The natural world works off algorithms, so researchers thought to use one of the world’s most industrious animals, the honeybee, as a basis for determining energy-efficient routes in electric trackless rubber-tyred vehicles (ETRVs).
Bees are an effective, integral and orderly part of the animal kingdom, though learning to stop and smell the roses isn’t the only thing we can borrow from the bees. The foraging behavior of honeybees might be a useful tool in figuring out the best, most energy-efficient routes for electric trackless rubber-tyred vehicles (ETRVs) which are a crucial piece of equipment for mining operations and transportation. Limitations of ETRVs include excessive energy consumption, potential operational safety issues and a lack of control when considering load size, slope, and vehicle avoidance. Finding out the routes these vehicles can take by using an improved artificial bee colony (IABC) algorithm can minimize potential issues all while reducing the energy consumption of the vehicle. This has positive implications not only economically and environmentally, but can also improve the overall safety and function of the vehicles for a smarter future of ETRVs.
Researchers published their results in Complex System Modeling and Simulation on August 02.
“The experimental results on four real-world instances indicate that improved artificial bee colony algorithm (IABC) outperforms other comparative algorithms and the special designs in its three phases effectively avoid premature convergence and speed up convergence,” said Yinan Guo, researcher and author of the study.
IABC isn’t the only algorithm tested in this study, though it did seem to be the most effective in setting up routes that are energy efficient. Other colony models researchers used to determine what route may be the most effective include particle swarm optimization, which utilizes the randomly selected (stochastic) social interactions of swarming agents to look for the best solution in a given space. The other algorithms used are genetic algorithms, which employ the theory of “natural evolution” for problem-solving, and ant colony optimization which ideally will find the shortest path to a solution.
Parameters were set amongst all four algorithms used to ensure a fair comparison, including population size, the maximum number participating in a neighborhood search and weight. The artificial bee colony (and the other colony models) is tasked with searching for a food source. The best, least energetically costly route the artificial bees take is likely the best, least energetically costly option for the ETRVs, too.
Within the IABC there are three strategies: adaptive neighborhood search for employed bees (those who go to the food source and return to the hive and dance), adaptive selection probability for onlookers (those who evaluate nectar information via the dance of employed bees) and knowledge-driven initialization for scout bees (employed bees whose food source has been abandoned and searches for a new food source).
“IABC achieves the most competitive solution on all instances and is significantly better than its variants. This proves that three newly designed strategies are helpful to effectively enhance the algorithm performance,” said Guo.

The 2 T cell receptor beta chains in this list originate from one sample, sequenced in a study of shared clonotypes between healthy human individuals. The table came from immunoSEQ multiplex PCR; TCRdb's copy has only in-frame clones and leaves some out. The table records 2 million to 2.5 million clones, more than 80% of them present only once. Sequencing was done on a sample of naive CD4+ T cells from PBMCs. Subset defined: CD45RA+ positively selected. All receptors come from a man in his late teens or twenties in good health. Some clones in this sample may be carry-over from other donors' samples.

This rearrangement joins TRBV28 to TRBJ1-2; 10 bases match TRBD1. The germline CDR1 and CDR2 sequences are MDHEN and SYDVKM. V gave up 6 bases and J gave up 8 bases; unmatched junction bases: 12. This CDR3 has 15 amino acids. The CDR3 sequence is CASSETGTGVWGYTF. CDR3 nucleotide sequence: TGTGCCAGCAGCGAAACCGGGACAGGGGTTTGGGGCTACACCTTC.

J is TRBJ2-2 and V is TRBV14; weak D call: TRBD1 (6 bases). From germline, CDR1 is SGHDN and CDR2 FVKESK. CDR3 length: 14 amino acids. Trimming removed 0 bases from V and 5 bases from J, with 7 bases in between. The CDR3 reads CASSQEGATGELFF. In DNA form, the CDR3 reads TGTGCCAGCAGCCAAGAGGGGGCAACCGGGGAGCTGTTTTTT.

To solve the problem of electric vehicle routing, load size, slope, energy consumption, vehicle avoidance and driving state all need to be considered, and the adaptive neighborhood search strategy helps guide the bees to the more appropriate area. The onlookers adjust their selection of food sources based on quality and evolution efficiency, and the scouts help to improve convergence efficiency and the population diversity, producing better solutions for the population.
The implicit parallels among bees searching for the best route to reach their food and an ETRV taking the most energy-efficient route can be seen plainly when given the comparison. With the increasing number of service nodes, the search space is expanded dramatically, and the algorithms performance becomes worse. The most effective solution tops out at 15 service node stops, with a particular pattern between the nodes that should minimize carbon emissions and energy consumption.
Even though researchers have found promise in utilizing IABC to solve some of the issues with routing the ETRVs, future work involves scheduling heterogeneous TRVs with variable powers built-in to the vehicle. This will help to eliminate some of the problems related to energy consumption the IABC doesn’t quite account for, such as the limited ability for cruising, speed adjustment and road conditions. These are complex issues to address with any algorithm, but the groundwork done using IABC might be enough for studies in the coming years.
Yinan Guo, Shirong Ge, Yao Huang, Yizhe Zhang, Ersong Jiang, and Bin Cheng of the School of Mechanical and Electronic Engineering at China University of Mining and Technology (Beijing), with Yinan Guo and Shirong Ge also of the Inner Mongolia Research Institute at China University of Mining and Technology (Beijing), and Shengxiang Yang of the Institute of Artificial Intelligence, School of Computer Science and Informatics at De Montfort University contributed to this research.
This work was supported by the National Key R&D Program of China, the Natural National Science Foundation of China, the Royal Society International Exchanges 2020 cost Share, and the 111 Project.